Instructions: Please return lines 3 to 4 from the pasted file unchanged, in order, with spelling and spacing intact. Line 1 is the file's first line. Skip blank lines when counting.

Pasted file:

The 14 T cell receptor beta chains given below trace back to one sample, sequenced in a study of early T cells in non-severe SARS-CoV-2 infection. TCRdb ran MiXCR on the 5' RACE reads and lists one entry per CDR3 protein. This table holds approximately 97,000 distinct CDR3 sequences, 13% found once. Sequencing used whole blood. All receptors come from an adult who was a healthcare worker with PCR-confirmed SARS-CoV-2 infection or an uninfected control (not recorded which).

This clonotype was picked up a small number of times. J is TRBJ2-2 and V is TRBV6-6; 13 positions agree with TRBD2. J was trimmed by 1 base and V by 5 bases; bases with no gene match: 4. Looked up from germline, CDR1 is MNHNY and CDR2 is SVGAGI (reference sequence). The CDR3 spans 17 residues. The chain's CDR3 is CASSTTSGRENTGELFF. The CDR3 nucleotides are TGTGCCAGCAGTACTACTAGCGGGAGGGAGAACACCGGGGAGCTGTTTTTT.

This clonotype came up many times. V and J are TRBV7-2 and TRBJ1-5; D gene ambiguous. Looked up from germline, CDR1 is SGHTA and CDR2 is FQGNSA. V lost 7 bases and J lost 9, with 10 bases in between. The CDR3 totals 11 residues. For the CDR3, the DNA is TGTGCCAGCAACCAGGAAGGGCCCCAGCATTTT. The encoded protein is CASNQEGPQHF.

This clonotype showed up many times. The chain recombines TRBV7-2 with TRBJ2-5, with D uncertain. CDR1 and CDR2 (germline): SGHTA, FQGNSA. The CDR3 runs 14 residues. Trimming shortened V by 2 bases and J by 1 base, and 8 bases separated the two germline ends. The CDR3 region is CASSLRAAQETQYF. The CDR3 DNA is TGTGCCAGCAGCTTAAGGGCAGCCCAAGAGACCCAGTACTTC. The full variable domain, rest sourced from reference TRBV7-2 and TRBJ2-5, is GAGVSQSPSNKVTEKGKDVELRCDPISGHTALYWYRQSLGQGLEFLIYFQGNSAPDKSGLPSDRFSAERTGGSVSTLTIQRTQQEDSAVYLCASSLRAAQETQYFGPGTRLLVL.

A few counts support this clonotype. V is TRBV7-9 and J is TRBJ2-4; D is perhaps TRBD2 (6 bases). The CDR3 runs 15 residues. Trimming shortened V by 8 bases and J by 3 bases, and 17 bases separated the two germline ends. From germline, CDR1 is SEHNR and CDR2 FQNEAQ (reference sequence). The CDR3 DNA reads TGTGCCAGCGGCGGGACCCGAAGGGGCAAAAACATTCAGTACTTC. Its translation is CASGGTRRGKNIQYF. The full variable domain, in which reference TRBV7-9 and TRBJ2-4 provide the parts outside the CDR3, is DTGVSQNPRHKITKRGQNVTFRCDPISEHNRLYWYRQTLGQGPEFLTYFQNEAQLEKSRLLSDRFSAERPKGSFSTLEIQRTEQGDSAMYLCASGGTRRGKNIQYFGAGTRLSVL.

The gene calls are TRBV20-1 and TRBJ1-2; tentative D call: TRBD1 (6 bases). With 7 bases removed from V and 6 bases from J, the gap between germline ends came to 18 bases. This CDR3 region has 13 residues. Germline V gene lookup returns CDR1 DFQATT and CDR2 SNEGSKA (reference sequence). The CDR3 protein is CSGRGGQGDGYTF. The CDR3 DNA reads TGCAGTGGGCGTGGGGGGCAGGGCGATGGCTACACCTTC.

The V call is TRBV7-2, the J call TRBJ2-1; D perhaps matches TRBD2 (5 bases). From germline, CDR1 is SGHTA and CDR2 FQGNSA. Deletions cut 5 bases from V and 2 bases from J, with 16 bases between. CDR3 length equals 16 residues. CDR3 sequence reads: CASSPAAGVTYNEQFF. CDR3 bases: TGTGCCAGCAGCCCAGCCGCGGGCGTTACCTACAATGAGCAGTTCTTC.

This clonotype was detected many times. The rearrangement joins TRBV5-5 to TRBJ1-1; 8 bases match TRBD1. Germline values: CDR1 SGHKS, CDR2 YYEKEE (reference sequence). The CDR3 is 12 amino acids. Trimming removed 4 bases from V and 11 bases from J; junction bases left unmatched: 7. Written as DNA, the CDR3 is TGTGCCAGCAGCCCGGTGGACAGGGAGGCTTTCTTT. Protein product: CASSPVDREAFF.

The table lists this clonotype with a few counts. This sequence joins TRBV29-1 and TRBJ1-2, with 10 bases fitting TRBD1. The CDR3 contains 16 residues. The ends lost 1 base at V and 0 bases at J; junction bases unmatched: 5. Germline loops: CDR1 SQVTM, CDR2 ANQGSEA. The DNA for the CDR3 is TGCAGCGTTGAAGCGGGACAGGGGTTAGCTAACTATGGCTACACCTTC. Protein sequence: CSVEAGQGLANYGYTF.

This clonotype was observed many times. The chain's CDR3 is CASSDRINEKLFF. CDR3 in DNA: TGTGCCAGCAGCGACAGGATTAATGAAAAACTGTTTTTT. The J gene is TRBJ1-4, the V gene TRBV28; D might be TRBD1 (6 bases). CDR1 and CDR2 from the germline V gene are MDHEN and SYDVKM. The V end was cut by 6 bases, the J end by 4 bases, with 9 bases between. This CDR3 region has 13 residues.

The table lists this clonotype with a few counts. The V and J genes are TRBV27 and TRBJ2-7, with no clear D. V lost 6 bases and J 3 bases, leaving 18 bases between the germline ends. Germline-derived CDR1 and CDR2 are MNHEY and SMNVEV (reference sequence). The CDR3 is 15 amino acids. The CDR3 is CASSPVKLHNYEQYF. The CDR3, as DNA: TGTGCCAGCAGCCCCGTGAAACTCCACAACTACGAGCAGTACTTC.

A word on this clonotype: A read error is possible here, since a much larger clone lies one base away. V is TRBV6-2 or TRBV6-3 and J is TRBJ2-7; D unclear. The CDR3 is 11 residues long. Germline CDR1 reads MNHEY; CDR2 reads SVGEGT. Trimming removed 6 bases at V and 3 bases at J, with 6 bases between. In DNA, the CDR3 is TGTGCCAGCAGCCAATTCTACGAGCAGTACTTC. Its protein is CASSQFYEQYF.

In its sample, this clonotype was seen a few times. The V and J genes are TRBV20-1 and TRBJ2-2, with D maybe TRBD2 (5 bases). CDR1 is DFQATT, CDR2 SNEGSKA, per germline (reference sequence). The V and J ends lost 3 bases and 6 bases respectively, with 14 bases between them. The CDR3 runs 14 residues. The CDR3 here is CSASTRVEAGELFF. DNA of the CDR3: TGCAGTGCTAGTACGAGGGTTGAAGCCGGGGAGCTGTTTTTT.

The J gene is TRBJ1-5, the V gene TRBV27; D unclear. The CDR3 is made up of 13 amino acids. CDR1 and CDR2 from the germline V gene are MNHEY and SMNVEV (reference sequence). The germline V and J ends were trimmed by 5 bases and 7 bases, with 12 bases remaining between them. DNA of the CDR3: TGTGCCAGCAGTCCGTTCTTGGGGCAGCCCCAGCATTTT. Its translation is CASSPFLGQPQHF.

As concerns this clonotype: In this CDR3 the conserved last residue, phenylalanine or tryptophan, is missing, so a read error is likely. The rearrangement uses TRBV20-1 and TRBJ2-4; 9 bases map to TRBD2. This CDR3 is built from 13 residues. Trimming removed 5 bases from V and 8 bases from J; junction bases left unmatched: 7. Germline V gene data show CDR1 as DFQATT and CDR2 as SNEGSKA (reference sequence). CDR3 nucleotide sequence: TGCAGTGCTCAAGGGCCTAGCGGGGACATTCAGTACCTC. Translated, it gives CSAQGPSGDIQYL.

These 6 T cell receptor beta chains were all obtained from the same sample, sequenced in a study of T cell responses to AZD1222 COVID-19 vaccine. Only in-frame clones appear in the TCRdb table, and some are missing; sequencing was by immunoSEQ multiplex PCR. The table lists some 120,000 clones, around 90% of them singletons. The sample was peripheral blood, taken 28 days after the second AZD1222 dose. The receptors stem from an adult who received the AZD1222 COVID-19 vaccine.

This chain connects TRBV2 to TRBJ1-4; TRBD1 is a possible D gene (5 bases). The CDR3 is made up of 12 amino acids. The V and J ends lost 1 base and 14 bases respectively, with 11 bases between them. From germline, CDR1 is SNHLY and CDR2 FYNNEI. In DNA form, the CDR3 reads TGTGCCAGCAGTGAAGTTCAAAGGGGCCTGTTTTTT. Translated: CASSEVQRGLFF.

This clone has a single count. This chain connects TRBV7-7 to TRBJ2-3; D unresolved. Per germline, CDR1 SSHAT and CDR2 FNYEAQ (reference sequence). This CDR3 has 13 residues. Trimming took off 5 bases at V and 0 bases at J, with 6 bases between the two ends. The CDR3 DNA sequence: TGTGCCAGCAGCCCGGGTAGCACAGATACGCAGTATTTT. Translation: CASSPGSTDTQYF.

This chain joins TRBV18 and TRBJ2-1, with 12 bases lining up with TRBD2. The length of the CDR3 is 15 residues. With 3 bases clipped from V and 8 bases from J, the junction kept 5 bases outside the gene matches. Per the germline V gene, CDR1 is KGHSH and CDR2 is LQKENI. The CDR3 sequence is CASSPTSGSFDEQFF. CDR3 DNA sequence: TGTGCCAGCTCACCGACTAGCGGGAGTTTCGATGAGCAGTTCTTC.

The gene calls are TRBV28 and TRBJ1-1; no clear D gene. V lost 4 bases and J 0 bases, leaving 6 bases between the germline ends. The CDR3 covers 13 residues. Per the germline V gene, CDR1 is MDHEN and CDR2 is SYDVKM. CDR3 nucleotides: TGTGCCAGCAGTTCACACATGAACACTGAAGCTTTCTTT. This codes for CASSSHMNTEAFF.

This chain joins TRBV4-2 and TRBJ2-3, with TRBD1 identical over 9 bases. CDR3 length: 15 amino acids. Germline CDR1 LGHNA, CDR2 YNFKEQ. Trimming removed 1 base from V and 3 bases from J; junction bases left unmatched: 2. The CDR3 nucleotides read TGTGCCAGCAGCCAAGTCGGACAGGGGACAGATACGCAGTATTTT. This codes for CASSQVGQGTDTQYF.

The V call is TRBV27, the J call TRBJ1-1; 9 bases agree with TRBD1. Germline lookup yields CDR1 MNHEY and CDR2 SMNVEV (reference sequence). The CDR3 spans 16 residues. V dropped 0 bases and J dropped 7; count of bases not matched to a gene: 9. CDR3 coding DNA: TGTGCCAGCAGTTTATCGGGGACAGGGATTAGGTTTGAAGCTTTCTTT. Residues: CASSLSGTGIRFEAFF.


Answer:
This clonotype came up many times. V and J are TRBV7-2 and TRBJ1-5; D gene ambiguous. Looked up from germline, CDR1 is SGHTA and CDR2 is FQGNSA. V lost 7 bases and J lost 9, with 10 bases in between. The CDR3 totals 11 residues. For the CDR3, the DNA is TGTGCCAGCAACCAGGAAGGGCCCCAGCATTTT. The encoded protein is CASNQEGPQHF.

This clonotype showed up many times. The chain recombines TRBV7-2 with TRBJ2-5, with D uncertain. CDR1 and CDR2 (germline): SGHTA, FQGNSA. The CDR3 runs 14 residues. Trimming shortened V by 2 bases and J by 1 base, and 8 bases separated the two germline ends. The CDR3 region is CASSLRAAQETQYF. The CDR3 DNA is TGTGCCAGCAGCTTAAGGGCAGCCCAAGAGACCCAGTACTTC. The full variable domain, rest sourced from reference TRBV7-2 and TRBJ2-5, is GAGVSQSPSNKVTEKGKDVELRCDPISGHTALYWYRQSLGQGLEFLIYFQGNSAPDKSGLPSDRFSAERTGGSVSTLTIQRTQQEDSAVYLCASSLRAAQETQYFGPGTRLLVL.